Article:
Paradoxically, the very success of Bill Clinton's centrist governance has made his moderate wing more vulnerable to demands from the party's old, liberal base. The Democratic left is doing exactly what the Republican right did at the tail end of the Reagan Administration. In 1988 the Christian right tallied up its contributions to the Republican sway over the White House and reckoned that Reagan had given them exactly nothing in return -- no pro-life laws, no tax exemptions for Christian academies beyond the ones Jimmy Carter had passed in the waning days of his presidency. This was the climate in which Pat Robertson ran for President -- and won the Iowa caucuses.
Likewise, the Democratic Party's old-guard liberals sense not only that the Clinton Administration owes them one, but also that -- with a gargantuan budget surplus -- the Administration can afford to pay them one. The left is calling in its chits. In demanding avowals of support for affirmative action in the wake of the Lieberman pick, Maxine Waters is asking only that she be given something in return for having bitten her tongue on welfare reform.
Gore is by instinct less fiscally conservative than Clinton. He's not as keen on the DLC's domestic obsessions as Clinton was, and his credentials as a moderate Democrat come almost solely from his work on foreign policy. So Gore has been willing to buy peace with the left of his party. Even though the country is moving toward New Democrat policies, that doesn't solve Gore's problems. As one Lieberman associate put it, "Americans want to elect a Democrat this fall. Unfortunately, that Democrat may well be George W. Bush." For some reason, yet to be adequately explained, voters in the center of the electorate don't like Gore. Perhaps it's a mere matter of personality, but middle-income whites seem to be rejecting Gore by a 2-to-1 margin. That's where Lieberman comes in. At the same time that Gore needs to reassure his party's left, Gore needs Lieberman's centrist credibility to reassure swing voters. Lieberman anticipated and exceeded Bill Clinton on welfare reform; Al Gore did not. Lieberman has shown a willingness to challenge teachers' unions and trial lawyers, who are the Democratic Party's most generous backers; Gore has not.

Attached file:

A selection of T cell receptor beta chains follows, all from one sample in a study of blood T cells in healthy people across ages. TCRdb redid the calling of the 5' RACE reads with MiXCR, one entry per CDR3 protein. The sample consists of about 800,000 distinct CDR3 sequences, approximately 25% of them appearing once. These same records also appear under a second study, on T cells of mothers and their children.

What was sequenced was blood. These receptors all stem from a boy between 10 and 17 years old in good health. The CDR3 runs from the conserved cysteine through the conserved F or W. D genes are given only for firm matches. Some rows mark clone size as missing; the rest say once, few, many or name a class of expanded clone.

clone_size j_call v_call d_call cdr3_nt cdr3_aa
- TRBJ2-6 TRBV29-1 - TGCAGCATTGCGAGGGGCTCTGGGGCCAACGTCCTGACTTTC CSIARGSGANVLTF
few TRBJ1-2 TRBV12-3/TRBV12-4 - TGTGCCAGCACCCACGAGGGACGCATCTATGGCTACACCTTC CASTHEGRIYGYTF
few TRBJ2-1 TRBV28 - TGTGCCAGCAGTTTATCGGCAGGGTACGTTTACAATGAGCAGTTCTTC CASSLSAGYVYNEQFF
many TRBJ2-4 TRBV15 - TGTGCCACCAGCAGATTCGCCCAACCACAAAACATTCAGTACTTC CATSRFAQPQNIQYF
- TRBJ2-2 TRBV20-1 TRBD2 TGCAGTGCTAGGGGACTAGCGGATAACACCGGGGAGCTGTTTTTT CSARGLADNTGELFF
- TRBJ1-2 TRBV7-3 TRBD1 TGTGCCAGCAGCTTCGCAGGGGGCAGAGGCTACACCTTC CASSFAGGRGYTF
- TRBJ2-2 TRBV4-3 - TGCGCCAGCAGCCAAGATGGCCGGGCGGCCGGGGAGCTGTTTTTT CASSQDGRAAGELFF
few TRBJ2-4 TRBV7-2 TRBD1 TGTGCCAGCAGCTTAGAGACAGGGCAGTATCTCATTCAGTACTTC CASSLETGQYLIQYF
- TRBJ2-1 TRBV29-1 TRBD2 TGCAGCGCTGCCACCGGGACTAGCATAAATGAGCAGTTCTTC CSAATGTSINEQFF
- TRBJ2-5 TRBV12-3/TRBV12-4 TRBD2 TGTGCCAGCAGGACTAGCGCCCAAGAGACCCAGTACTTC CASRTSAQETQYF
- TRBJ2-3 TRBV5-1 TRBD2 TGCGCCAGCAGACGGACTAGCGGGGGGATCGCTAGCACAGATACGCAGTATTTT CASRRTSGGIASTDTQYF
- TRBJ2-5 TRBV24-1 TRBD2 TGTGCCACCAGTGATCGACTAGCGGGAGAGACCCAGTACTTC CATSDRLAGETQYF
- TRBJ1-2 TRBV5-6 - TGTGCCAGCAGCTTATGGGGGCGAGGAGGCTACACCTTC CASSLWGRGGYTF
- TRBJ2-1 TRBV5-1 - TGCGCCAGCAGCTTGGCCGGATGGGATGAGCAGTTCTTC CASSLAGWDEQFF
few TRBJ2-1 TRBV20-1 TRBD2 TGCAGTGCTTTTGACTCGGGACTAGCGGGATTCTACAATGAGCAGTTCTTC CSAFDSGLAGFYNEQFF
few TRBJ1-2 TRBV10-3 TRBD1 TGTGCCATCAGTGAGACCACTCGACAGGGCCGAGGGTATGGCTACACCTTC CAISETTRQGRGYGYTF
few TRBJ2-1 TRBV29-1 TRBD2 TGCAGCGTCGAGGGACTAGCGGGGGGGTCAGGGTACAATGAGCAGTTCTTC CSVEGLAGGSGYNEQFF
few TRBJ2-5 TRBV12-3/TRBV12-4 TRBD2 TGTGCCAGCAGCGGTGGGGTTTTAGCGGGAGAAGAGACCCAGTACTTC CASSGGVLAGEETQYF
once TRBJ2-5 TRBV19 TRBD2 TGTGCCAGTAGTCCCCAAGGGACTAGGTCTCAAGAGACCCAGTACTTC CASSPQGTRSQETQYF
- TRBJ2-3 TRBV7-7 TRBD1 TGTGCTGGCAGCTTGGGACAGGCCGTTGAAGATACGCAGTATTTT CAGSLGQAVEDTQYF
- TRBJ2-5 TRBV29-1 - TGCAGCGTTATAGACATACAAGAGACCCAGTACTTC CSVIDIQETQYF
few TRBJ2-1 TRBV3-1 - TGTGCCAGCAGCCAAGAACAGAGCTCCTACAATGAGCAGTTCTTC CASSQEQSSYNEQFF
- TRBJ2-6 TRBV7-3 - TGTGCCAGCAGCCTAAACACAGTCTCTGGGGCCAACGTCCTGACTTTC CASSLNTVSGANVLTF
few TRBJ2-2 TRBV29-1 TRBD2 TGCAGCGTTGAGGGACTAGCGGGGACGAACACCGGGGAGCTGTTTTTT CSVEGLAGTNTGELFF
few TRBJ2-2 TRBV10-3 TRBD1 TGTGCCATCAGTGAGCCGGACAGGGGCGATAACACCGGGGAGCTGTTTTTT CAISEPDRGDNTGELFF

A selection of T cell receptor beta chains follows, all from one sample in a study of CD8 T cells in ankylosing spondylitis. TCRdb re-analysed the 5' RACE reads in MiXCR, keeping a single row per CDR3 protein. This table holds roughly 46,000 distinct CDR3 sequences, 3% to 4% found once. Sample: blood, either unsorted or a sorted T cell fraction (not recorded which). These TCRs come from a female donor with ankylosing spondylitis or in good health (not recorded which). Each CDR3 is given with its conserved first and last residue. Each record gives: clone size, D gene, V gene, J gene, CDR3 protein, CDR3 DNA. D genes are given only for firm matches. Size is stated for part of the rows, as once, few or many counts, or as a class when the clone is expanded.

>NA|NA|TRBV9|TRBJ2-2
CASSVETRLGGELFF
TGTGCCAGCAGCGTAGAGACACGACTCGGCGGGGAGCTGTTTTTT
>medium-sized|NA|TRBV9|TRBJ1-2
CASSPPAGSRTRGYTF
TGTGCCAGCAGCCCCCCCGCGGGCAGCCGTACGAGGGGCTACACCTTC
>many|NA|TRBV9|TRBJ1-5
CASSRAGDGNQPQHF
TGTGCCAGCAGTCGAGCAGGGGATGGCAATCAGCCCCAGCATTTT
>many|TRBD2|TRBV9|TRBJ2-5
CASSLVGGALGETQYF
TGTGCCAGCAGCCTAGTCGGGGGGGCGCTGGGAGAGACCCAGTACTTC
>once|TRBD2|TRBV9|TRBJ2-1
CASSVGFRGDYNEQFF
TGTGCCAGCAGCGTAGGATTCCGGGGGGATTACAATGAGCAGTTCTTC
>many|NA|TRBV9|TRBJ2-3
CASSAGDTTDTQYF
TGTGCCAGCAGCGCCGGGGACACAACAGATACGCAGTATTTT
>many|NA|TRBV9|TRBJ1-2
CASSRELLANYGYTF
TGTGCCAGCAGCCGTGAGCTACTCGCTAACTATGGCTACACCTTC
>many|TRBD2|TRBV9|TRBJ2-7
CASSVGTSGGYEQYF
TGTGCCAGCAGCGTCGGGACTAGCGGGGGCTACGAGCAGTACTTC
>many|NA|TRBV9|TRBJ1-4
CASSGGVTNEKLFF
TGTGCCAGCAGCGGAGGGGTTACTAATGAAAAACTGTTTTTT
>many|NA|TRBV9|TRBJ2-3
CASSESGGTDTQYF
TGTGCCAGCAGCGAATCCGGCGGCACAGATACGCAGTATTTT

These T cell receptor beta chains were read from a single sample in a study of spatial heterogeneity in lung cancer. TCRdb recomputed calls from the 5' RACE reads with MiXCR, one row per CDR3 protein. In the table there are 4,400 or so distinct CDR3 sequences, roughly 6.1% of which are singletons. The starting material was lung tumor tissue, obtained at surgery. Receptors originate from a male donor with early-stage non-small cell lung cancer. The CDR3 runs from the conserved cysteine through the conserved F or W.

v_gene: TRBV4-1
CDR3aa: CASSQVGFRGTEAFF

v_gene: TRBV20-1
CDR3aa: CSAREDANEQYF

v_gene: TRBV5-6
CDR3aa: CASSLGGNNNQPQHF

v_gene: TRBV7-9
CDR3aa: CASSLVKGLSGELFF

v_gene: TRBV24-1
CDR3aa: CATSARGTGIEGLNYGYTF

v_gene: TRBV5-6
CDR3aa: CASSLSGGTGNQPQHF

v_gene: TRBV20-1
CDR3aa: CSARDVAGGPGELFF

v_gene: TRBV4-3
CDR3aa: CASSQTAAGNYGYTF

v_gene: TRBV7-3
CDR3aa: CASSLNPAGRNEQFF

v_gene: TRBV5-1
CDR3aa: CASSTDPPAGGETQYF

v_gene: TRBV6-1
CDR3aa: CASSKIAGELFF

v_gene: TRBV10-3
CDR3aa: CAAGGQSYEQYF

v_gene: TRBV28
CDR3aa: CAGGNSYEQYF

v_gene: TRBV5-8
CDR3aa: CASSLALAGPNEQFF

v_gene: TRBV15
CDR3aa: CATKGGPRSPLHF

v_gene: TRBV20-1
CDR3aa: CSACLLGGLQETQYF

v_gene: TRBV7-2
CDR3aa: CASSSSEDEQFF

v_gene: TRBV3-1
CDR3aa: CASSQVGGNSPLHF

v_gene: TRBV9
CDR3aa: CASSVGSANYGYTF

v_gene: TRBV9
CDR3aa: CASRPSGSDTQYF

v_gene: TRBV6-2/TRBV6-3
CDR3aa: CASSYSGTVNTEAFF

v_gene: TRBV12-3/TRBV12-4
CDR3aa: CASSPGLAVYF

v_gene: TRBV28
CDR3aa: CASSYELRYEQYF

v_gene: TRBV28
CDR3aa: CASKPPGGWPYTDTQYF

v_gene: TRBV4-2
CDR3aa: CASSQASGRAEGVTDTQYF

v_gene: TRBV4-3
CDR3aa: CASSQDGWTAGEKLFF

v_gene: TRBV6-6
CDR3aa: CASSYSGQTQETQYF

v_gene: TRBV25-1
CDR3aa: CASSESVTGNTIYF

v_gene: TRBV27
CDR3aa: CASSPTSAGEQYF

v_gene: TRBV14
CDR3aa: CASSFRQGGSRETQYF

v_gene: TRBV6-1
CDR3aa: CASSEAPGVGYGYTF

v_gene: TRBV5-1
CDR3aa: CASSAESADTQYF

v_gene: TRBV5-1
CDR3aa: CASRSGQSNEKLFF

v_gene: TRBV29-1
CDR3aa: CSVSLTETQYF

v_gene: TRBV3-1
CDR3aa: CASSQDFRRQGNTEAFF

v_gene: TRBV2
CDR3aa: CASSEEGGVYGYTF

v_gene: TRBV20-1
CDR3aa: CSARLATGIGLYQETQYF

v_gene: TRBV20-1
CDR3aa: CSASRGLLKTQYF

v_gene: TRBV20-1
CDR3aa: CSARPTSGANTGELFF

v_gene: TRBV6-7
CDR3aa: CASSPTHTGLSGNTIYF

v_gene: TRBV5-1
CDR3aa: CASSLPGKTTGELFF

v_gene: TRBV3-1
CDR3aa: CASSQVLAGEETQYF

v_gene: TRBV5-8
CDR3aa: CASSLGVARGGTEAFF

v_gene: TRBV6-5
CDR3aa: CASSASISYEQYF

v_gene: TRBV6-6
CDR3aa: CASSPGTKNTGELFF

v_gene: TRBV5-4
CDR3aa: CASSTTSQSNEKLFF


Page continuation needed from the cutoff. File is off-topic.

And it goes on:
The Republicans' "Soul Train" convention in Philadelphia scared Democrats, who spent much of their own convention trying to spin the Republican effort as an "inclusion illusion." Just as Republicans woke up with a fright in 1992 to find that they were facing neither Michael Dukakis's foreign policy nor Jesse Jackson's racial policy nor Walter Mondale's labor policy, Democrats are waking up to find that there is no Newt Gingrich or Pat Robertson on the horizon. Bush's Republican convention -- which argued, in effect, "We can match your diversity initiatives and raise them, and we can govern more responsibly" -- struck Democrats as a success. Lieberman's positions are similar enough to Bush's that they foreclose the possibility of using the "ultra-extreme-right," scare-the-public tactics Democrats have used for the past two election cycles. They were willing to pick Lieberman and thus forgo what has in the past been a highly successful game plan because they don't believe it will work on Bush.
The Lieberman pick turns out to have been one of the more important vice-presidential selections of the modern era, not because of his religion, but because he's an apt emblem for the whole Gore campaign. The election is likely to hinge on whether it's possible to appeal to the center by picking a moderate Democrat -- while appealing to the party base by having him repudiate the policies that established his moderate credentials in the first place.
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Christopher Caldwell is a senior writer at The Weekly Standard. He writes a weekly Washington column for New York Press and is a regular contributor to Atlantic Unbound.